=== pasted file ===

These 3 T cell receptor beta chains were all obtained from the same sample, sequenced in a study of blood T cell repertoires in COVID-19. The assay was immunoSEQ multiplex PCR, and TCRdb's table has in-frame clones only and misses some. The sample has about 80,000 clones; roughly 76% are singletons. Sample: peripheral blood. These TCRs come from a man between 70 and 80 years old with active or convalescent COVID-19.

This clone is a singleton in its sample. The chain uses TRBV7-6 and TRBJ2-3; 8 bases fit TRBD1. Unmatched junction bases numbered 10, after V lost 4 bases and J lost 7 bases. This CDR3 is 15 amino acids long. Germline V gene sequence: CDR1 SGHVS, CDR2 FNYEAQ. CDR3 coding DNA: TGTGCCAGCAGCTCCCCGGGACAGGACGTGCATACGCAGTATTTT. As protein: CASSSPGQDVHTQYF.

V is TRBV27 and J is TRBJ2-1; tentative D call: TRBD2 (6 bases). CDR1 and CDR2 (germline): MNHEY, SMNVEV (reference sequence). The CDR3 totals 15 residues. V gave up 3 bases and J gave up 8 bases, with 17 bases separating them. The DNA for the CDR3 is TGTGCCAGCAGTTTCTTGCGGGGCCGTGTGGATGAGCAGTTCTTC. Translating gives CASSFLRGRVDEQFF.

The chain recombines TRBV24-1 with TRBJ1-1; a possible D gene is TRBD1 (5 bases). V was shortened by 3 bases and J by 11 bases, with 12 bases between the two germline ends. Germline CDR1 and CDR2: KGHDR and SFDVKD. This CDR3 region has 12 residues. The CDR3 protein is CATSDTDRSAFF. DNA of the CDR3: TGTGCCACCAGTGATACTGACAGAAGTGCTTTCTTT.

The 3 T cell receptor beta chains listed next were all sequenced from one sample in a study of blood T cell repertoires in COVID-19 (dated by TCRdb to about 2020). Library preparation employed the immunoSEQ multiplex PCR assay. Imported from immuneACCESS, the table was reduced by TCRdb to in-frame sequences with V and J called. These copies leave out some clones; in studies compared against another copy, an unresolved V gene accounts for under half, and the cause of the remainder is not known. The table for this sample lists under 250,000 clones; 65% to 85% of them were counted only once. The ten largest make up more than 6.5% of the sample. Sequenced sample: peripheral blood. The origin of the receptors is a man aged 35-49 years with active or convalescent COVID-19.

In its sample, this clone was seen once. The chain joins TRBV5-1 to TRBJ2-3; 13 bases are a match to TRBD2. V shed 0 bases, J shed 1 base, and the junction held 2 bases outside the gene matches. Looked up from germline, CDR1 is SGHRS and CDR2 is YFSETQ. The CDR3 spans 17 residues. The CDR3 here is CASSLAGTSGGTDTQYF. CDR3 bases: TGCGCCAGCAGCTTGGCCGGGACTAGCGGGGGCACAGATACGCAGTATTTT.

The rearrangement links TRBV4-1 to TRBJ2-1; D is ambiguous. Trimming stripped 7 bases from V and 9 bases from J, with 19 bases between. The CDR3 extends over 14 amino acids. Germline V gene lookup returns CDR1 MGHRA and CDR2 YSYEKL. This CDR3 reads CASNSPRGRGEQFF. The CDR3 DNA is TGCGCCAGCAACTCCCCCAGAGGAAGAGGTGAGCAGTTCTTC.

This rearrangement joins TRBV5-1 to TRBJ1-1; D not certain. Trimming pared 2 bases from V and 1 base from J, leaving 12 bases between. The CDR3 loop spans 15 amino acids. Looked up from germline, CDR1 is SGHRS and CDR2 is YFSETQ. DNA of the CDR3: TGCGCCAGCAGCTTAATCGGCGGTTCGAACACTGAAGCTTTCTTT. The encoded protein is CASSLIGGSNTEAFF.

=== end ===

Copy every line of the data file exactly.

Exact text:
These 3 T cell receptor beta chains were all obtained from the same sample, sequenced in a study of blood T cell repertoires in COVID-19. The assay was immunoSEQ multiplex PCR, and TCRdb's table has in-frame clones only and misses some. The sample has about 80,000 clones; roughly 76% are singletons. Sample: peripheral blood. These TCRs come from a man between 70 and 80 years old with active or convalescent COVID-19.

This clone is a singleton in its sample. The chain uses TRBV7-6 and TRBJ2-3; 8 bases fit TRBD1. Unmatched junction bases numbered 10, after V lost 4 bases and J lost 7 bases. This CDR3 is 15 amino acids long. Germline V gene sequence: CDR1 SGHVS, CDR2 FNYEAQ. CDR3 coding DNA: TGTGCCAGCAGCTCCCCGGGACAGGACGTGCATACGCAGTATTTT. As protein: CASSSPGQDVHTQYF.

V is TRBV27 and J is TRBJ2-1; tentative D call: TRBD2 (6 bases). CDR1 and CDR2 (germline): MNHEY, SMNVEV (reference sequence). The CDR3 totals 15 residues. V gave up 3 bases and J gave up 8 bases, with 17 bases separating them. The DNA for the CDR3 is TGTGCCAGCAGTTTCTTGCGGGGCCGTGTGGATGAGCAGTTCTTC. Translating gives CASSFLRGRVDEQFF.

The chain recombines TRBV24-1 with TRBJ1-1; a possible D gene is TRBD1 (5 bases). V was shortened by 3 bases and J by 11 bases, with 12 bases between the two germline ends. Germline CDR1 and CDR2: KGHDR and SFDVKD. This CDR3 region has 12 residues. The CDR3 protein is CATSDTDRSAFF. DNA of the CDR3: TGTGCCACCAGTGATACTGACAGAAGTGCTTTCTTT.

The 3 T cell receptor beta chains listed next were all sequenced from one sample in a study of blood T cell repertoires in COVID-19 (dated by TCRdb to about 2020). Library preparation employed the immunoSEQ multiplex PCR assay. Imported from immuneACCESS, the table was reduced by TCRdb to in-frame sequences with V and J called. These copies leave out some clones; in studies compared against another copy, an unresolved V gene accounts for under half, and the cause of the remainder is not known. The table for this sample lists under 250,000 clones; 65% to 85% of them were counted only once. The ten largest make up more than 6.5% of the sample. Sequenced sample: peripheral blood. The origin of the receptors is a man aged 35-49 years with active or convalescent COVID-19.

In its sample, this clone was seen once. The chain joins TRBV5-1 to TRBJ2-3; 13 bases are a match to TRBD2. V shed 0 bases, J shed 1 base, and the junction held 2 bases outside the gene matches. Looked up from germline, CDR1 is SGHRS and CDR2 is YFSETQ. The CDR3 spans 17 residues. The CDR3 here is CASSLAGTSGGTDTQYF. CDR3 bases: TGCGCCAGCAGCTTGGCCGGGACTAGCGGGGGCACAGATACGCAGTATTTT.

The rearrangement links TRBV4-1 to TRBJ2-1; D is ambiguous. Trimming stripped 7 bases from V and 9 bases from J, with 19 bases between. The CDR3 extends over 14 amino acids. Germline V gene lookup returns CDR1 MGHRA and CDR2 YSYEKL. This CDR3 reads CASNSPRGRGEQFF. The CDR3 DNA is TGCGCCAGCAACTCCCCCAGAGGAAGAGGTGAGCAGTTCTTC.

This rearrangement joins TRBV5-1 to TRBJ1-1; D not certain. Trimming pared 2 bases from V and 1 base from J, leaving 12 bases between. The CDR3 loop spans 15 amino acids. Looked up from germline, CDR1 is SGHRS and CDR2 is YFSETQ. DNA of the CDR3: TGCGCCAGCAGCTTAATCGGCGGTTCGAACACTGAAGCTTTCTTT. The encoded protein is CASSLIGGSNTEAFF.